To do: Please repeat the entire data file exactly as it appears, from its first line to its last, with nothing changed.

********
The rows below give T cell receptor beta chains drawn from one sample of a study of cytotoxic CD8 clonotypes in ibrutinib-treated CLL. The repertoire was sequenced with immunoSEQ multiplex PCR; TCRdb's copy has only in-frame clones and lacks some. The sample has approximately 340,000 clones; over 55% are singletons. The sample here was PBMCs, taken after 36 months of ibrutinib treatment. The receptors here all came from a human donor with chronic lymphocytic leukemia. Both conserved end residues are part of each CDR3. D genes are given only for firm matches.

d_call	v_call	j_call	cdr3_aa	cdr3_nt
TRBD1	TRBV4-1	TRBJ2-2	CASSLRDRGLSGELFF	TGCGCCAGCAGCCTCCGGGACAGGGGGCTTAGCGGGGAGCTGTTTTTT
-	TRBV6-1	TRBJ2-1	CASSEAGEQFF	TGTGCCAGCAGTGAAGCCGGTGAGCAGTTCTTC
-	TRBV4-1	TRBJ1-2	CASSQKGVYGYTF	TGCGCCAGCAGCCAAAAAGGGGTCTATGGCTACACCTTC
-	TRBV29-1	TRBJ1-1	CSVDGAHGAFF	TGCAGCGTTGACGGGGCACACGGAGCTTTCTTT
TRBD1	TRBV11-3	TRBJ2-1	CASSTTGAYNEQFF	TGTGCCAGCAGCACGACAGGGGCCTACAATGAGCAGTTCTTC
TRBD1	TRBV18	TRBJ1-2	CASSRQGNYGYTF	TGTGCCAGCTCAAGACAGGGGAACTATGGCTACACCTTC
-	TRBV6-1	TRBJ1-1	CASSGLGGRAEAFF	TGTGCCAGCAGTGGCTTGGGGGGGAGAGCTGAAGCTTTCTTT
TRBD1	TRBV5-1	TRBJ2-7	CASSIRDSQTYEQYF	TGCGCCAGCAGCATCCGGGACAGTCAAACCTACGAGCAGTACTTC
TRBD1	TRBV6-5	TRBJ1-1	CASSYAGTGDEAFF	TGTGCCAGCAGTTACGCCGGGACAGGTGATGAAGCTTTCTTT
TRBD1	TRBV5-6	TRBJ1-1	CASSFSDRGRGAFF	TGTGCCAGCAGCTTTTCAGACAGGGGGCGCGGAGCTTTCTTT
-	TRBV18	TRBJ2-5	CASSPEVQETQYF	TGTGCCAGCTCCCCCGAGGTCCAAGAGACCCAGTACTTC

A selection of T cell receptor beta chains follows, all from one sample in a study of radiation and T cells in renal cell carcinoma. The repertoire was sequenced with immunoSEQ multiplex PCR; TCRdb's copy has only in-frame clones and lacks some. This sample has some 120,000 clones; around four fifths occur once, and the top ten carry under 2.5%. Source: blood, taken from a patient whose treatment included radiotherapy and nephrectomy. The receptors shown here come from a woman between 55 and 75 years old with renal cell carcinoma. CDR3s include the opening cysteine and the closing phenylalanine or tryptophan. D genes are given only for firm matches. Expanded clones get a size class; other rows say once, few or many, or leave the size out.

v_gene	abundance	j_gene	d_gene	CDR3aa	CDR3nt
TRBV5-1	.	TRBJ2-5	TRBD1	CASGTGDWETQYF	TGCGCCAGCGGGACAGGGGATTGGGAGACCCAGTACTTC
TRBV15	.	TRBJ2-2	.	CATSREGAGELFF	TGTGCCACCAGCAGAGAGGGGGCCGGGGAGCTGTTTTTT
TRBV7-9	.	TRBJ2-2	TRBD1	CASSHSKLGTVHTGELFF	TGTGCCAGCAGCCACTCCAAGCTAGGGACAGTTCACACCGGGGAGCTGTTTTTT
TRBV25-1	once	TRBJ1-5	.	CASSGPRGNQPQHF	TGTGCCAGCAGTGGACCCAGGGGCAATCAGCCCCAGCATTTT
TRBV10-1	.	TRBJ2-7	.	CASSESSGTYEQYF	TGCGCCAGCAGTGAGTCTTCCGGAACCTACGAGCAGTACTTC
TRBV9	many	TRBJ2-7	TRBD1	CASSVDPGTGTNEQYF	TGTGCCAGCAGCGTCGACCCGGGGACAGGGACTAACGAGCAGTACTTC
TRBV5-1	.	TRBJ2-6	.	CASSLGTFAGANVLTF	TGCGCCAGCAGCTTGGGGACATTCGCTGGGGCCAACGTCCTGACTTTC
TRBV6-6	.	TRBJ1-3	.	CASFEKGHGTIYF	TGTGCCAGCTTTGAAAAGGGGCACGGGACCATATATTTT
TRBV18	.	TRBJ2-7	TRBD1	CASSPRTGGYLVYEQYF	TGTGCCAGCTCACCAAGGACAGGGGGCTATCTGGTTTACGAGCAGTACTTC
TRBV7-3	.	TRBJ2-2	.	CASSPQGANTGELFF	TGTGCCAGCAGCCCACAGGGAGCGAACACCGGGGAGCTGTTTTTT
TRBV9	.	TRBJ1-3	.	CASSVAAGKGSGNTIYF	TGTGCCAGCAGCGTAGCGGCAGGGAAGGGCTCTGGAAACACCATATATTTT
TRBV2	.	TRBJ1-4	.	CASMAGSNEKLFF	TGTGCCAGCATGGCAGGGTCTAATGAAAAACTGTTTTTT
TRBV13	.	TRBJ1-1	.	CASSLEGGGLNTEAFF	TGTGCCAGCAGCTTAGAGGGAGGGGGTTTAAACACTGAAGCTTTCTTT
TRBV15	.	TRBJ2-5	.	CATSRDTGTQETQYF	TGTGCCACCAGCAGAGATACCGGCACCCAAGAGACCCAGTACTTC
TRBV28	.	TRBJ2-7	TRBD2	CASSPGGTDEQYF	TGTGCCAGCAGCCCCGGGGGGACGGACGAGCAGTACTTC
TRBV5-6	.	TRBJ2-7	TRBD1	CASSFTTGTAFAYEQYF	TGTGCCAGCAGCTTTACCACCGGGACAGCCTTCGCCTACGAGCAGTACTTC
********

The rows below give T cell receptor beta chains drawn from one sample of a study of cytotoxic CD8 clonotypes in ibrutinib-treated CLL. The repertoire was sequenced with immunoSEQ multiplex PCR; TCRdb's copy has only in-frame clones and lacks some. The sample has approximately 340,000 clones; over 55% are singletons. The sample here was PBMCs, taken after 36 months of ibrutinib treatment. The receptors here all came from a human donor with chronic lymphocytic leukemia. Both conserved end residues are part of each CDR3. D genes are given only for firm matches.

d_call	v_call	j_call	cdr3_aa	cdr3_nt
TRBD1	TRBV4-1	TRBJ2-2	CASSLRDRGLSGELFF	TGCGCCAGCAGCCTCCGGGACAGGGGGCTTAGCGGGGAGCTGTTTTTT
-	TRBV6-1	TRBJ2-1	CASSEAGEQFF	TGTGCCAGCAGTGAAGCCGGTGAGCAGTTCTTC
-	TRBV4-1	TRBJ1-2	CASSQKGVYGYTF	TGCGCCAGCAGCCAAAAAGGGGTCTATGGCTACACCTTC
-	TRBV29-1	TRBJ1-1	CSVDGAHGAFF	TGCAGCGTTGACGGGGCACACGGAGCTTTCTTT
TRBD1	TRBV11-3	TRBJ2-1	CASSTTGAYNEQFF	TGTGCCAGCAGCACGACAGGGGCCTACAATGAGCAGTTCTTC
TRBD1	TRBV18	TRBJ1-2	CASSRQGNYGYTF	TGTGCCAGCTCAAGACAGGGGAACTATGGCTACACCTTC
-	TRBV6-1	TRBJ1-1	CASSGLGGRAEAFF	TGTGCCAGCAGTGGCTTGGGGGGGAGAGCTGAAGCTTTCTTT
TRBD1	TRBV5-1	TRBJ2-7	CASSIRDSQTYEQYF	TGCGCCAGCAGCATCCGGGACAGTCAAACCTACGAGCAGTACTTC
TRBD1	TRBV6-5	TRBJ1-1	CASSYAGTGDEAFF	TGTGCCAGCAGTTACGCCGGGACAGGTGATGAAGCTTTCTTT
TRBD1	TRBV5-6	TRBJ1-1	CASSFSDRGRGAFF	TGTGCCAGCAGCTTTTCAGACAGGGGGCGCGGAGCTTTCTTT
-	TRBV18	TRBJ2-5	CASSPEVQETQYF	TGTGCCAGCTCCCCCGAGGTCCAAGAGACCCAGTACTTC

A selection of T cell receptor beta chains follows, all from one sample in a study of radiation and T cells in renal cell carcinoma. The repertoire was sequenced with immunoSEQ multiplex PCR; TCRdb's copy has only in-frame clones and lacks some. This sample has some 120,000 clones; around four fifths occur once, and the top ten carry under 2.5%. Source: blood, taken from a patient whose treatment included radiotherapy and nephrectomy. The receptors shown here come from a woman between 55 and 75 years old with renal cell carcinoma. CDR3s include the opening cysteine and the closing phenylalanine or tryptophan. D genes are given only for firm matches. Expanded clones get a size class; other rows say once, few or many, or leave the size out.

v_gene	abundance	j_gene	d_gene	CDR3aa	CDR3nt
TRBV5-1	.	TRBJ2-5	TRBD1	CASGTGDWETQYF	TGCGCCAGCGGGACAGGGGATTGGGAGACCCAGTACTTC
TRBV15	.	TRBJ2-2	.	CATSREGAGELFF	TGTGCCACCAGCAGAGAGGGGGCCGGGGAGCTGTTTTTT
TRBV7-9	.	TRBJ2-2	TRBD1	CASSHSKLGTVHTGELFF	TGTGCCAGCAGCCACTCCAAGCTAGGGACAGTTCACACCGGGGAGCTGTTTTTT
TRBV25-1	once	TRBJ1-5	.	CASSGPRGNQPQHF	TGTGCCAGCAGTGGACCCAGGGGCAATCAGCCCCAGCATTTT
TRBV10-1	.	TRBJ2-7	.	CASSESSGTYEQYF	TGCGCCAGCAGTGAGTCTTCCGGAACCTACGAGCAGTACTTC
TRBV9	many	TRBJ2-7	TRBD1	CASSVDPGTGTNEQYF	TGTGCCAGCAGCGTCGACCCGGGGACAGGGACTAACGAGCAGTACTTC
TRBV5-1	.	TRBJ2-6	.	CASSLGTFAGANVLTF	TGCGCCAGCAGCTTGGGGACATTCGCTGGGGCCAACGTCCTGACTTTC
TRBV6-6	.	TRBJ1-3	.	CASFEKGHGTIYF	TGTGCCAGCTTTGAAAAGGGGCACGGGACCATATATTTT
TRBV18	.	TRBJ2-7	TRBD1	CASSPRTGGYLVYEQYF	TGTGCCAGCTCACCAAGGACAGGGGGCTATCTGGTTTACGAGCAGTACTTC
TRBV7-3	.	TRBJ2-2	.	CASSPQGANTGELFF	TGTGCCAGCAGCCCACAGGGAGCGAACACCGGGGAGCTGTTTTTT
TRBV9	.	TRBJ1-3	.	CASSVAAGKGSGNTIYF	TGTGCCAGCAGCGTAGCGGCAGGGAAGGGCTCTGGAAACACCATATATTTT
TRBV2	.	TRBJ1-4	.	CASMAGSNEKLFF	TGTGCCAGCATGGCAGGGTCTAATGAAAAACTGTTTTTT
TRBV13	.	TRBJ1-1	.	CASSLEGGGLNTEAFF	TGTGCCAGCAGCTTAGAGGGAGGGGGTTTAAACACTGAAGCTTTCTTT
TRBV15	.	TRBJ2-5	.	CATSRDTGTQETQYF	TGTGCCACCAGCAGAGATACCGGCACCCAAGAGACCCAGTACTTC
TRBV28	.	TRBJ2-7	TRBD2	CASSPGGTDEQYF	TGTGCCAGCAGCCCCGGGGGGACGGACGAGCAGTACTTC
TRBV5-6	.	TRBJ2-7	TRBD1	CASSFTTGTAFAYEQYF	TGTGCCAGCAGCTTTACCACCGGGACAGCCTTCGCCTACGAGCAGTACTTC